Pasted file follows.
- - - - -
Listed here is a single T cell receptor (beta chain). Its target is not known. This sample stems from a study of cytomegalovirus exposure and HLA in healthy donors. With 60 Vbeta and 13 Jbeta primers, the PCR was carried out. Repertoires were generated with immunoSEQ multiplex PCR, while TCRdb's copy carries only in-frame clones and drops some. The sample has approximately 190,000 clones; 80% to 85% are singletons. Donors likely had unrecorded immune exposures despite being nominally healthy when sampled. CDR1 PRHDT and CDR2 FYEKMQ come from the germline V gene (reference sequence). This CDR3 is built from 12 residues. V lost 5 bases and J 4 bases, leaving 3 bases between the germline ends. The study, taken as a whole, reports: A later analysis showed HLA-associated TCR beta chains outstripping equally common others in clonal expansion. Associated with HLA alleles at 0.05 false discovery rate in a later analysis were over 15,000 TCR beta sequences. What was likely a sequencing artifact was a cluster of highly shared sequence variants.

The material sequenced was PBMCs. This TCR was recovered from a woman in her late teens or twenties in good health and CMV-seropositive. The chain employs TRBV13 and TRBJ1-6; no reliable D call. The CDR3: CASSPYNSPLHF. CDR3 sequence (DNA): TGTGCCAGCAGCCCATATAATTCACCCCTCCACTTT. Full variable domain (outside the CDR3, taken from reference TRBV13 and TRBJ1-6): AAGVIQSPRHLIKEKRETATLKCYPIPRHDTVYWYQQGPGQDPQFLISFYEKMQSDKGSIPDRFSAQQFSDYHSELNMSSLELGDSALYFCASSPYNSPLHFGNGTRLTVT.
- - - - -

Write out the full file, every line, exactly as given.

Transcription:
Listed here is a single T cell receptor (beta chain). Its target is not known. This sample stems from a study of cytomegalovirus exposure and HLA in healthy donors. With 60 Vbeta and 13 Jbeta primers, the PCR was carried out. Repertoires were generated with immunoSEQ multiplex PCR, while TCRdb's copy carries only in-frame clones and drops some. The sample has approximately 190,000 clones; 80% to 85% are singletons. Donors likely had unrecorded immune exposures despite being nominally healthy when sampled. CDR1 PRHDT and CDR2 FYEKMQ come from the germline V gene (reference sequence). This CDR3 is built from 12 residues. V lost 5 bases and J 4 bases, leaving 3 bases between the germline ends. The study, taken as a whole, reports: A later analysis showed HLA-associated TCR beta chains outstripping equally common others in clonal expansion. Associated with HLA alleles at 0.05 false discovery rate in a later analysis were over 15,000 TCR beta sequences. What was likely a sequencing artifact was a cluster of highly shared sequence variants.

The material sequenced was PBMCs. This TCR was recovered from a woman in her late teens or twenties in good health and CMV-seropositive. The chain employs TRBV13 and TRBJ1-6; no reliable D call. The CDR3: CASSPYNSPLHF. CDR3 sequence (DNA): TGTGCCAGCAGCCCATATAATTCACCCCTCCACTTT. Full variable domain (outside the CDR3, taken from reference TRBV13 and TRBJ1-6): AAGVIQSPRHLIKEKRETATLKCYPIPRHDTVYWYQQGPGQDPQFLISFYEKMQSDKGSIPDRFSAQQFSDYHSELNMSSLELGDSALYFCASSPYNSPLHFGNGTRLTVT.